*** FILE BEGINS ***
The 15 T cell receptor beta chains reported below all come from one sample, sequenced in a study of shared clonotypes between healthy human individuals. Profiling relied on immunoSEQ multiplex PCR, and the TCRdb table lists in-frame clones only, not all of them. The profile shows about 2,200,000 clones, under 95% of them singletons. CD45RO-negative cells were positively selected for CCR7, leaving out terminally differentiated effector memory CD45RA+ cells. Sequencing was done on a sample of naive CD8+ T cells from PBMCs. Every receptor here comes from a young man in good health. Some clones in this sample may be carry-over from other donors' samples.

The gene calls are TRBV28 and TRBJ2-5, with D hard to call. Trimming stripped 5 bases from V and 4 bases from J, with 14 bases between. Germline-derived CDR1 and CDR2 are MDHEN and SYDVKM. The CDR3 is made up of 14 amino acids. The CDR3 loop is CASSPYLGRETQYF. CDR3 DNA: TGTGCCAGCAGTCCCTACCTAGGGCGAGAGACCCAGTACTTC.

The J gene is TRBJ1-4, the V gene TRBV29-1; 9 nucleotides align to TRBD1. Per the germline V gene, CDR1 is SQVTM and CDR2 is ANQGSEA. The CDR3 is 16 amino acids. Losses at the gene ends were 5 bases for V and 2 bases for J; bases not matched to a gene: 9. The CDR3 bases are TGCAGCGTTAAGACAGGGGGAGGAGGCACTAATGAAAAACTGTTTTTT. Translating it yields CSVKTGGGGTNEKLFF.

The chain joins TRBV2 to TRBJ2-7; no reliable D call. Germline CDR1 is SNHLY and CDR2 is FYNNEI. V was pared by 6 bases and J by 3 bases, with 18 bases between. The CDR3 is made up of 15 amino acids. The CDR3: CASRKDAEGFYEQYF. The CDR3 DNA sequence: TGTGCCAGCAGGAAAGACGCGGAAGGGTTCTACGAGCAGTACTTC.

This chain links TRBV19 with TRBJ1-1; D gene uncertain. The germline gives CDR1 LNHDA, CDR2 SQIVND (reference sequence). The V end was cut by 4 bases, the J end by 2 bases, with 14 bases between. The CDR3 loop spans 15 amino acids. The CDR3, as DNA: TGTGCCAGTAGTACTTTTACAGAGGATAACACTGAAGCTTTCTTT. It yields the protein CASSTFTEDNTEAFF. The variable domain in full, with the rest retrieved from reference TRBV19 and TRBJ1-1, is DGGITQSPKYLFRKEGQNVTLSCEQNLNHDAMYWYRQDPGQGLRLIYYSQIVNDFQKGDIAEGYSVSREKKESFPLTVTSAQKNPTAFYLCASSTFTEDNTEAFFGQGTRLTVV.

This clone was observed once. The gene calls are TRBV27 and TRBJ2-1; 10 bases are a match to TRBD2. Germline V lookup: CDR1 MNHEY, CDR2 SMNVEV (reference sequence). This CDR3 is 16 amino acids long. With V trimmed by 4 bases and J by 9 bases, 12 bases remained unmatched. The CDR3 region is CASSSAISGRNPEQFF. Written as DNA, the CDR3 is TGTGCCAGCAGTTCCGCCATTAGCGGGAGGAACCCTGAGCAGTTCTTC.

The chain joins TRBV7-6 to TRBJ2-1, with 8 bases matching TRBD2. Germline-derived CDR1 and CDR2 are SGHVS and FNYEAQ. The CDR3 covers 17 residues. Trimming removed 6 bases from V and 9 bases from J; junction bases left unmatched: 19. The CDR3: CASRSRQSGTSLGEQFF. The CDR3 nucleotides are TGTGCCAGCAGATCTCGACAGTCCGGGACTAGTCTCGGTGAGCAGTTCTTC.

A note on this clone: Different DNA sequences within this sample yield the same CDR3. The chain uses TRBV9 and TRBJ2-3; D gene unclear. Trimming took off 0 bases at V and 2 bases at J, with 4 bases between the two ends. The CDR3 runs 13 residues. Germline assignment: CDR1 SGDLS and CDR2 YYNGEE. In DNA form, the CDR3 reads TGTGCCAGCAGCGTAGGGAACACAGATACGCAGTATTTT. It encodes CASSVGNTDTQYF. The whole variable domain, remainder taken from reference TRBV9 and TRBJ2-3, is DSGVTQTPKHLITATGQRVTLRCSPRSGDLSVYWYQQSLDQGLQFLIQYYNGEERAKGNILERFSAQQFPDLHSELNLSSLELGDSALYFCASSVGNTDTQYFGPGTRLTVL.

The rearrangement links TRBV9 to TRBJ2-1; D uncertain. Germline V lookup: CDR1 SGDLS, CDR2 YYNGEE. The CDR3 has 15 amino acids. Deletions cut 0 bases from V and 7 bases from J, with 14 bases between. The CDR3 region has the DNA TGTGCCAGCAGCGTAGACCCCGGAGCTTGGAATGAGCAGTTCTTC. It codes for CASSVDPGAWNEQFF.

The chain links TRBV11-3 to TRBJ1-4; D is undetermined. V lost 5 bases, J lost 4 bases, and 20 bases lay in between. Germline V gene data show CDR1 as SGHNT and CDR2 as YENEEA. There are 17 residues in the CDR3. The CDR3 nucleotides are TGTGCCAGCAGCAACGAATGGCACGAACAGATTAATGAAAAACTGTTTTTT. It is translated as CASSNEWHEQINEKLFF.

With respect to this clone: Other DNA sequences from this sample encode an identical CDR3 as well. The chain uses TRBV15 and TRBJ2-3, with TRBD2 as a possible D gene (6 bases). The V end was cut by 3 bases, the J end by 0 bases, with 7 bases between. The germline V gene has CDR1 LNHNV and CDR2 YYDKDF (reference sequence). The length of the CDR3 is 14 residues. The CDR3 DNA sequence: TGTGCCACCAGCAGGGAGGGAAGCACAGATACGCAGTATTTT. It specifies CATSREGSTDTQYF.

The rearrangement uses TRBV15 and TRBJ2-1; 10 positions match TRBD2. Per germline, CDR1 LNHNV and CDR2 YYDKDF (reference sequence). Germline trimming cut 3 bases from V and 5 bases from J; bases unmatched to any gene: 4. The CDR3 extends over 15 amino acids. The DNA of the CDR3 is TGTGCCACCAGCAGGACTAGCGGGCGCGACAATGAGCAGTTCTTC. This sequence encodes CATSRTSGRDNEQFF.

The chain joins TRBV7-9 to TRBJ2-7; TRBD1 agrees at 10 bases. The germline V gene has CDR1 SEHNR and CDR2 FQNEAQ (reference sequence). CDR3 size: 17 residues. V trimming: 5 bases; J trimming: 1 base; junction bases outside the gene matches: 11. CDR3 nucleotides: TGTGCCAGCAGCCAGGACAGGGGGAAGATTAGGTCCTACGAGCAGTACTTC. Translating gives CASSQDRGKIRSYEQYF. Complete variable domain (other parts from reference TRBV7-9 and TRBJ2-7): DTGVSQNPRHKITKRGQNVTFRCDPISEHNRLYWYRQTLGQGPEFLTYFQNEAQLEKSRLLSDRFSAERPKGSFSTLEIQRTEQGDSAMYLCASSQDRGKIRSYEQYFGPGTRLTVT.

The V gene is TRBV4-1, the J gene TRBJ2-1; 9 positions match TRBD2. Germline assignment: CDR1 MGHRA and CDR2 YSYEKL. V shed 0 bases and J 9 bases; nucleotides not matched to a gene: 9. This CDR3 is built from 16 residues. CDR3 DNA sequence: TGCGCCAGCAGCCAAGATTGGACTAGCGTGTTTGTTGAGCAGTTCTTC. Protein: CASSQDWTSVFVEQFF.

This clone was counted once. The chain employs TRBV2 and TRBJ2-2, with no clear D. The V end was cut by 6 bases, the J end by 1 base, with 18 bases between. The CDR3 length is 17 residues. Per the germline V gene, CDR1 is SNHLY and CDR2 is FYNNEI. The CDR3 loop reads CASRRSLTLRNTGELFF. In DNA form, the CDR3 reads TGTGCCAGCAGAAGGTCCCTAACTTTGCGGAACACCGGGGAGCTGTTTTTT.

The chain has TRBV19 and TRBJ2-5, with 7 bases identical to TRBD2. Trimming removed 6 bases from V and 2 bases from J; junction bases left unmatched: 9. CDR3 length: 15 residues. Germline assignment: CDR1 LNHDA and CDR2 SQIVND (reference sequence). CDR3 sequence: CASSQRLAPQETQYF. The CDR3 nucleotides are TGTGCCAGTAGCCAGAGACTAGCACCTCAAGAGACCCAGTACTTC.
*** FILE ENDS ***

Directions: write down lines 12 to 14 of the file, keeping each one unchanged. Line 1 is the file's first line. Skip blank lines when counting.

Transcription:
The rearrangement uses TRBV15 and TRBJ2-1; 10 positions match TRBD2. Per germline, CDR1 LNHNV and CDR2 YYDKDF (reference sequence). Germline trimming cut 3 bases from V and 5 bases from J; bases unmatched to any gene: 4. The CDR3 extends over 15 amino acids. The DNA of the CDR3 is TGTGCCACCAGCAGGACTAGCGGGCGCGACAATGAGCAGTTCTTC. This sequence encodes CATSRTSGRDNEQFF.

The chain joins TRBV7-9 to TRBJ2-7; TRBD1 agrees at 10 bases. The germline V gene has CDR1 SEHNR and CDR2 FQNEAQ (reference sequence). CDR3 size: 17 residues. V trimming: 5 bases; J trimming: 1 base; junction bases outside the gene matches: 11. CDR3 nucleotides: TGTGCCAGCAGCCAGGACAGGGGGAAGATTAGGTCCTACGAGCAGTACTTC. Translating gives CASSQDRGKIRSYEQYF. Complete variable domain (other parts from reference TRBV7-9 and TRBJ2-7): DTGVSQNPRHKITKRGQNVTFRCDPISEHNRLYWYRQTLGQGPEFLTYFQNEAQLEKSRLLSDRFSAERPKGSFSTLEIQRTEQGDSAMYLCASSQDRGKIRSYEQYFGPGTRLTVT.

The V gene is TRBV4-1, the J gene TRBJ2-1; 9 positions match TRBD2. Germline assignment: CDR1 MGHRA and CDR2 YSYEKL. V shed 0 bases and J 9 bases; nucleotides not matched to a gene: 9. This CDR3 is built from 16 residues. CDR3 DNA sequence: TGCGCCAGCAGCCAAGATTGGACTAGCGTGTTTGTTGAGCAGTTCTTC. Protein: CASSQDWTSVFVEQFF.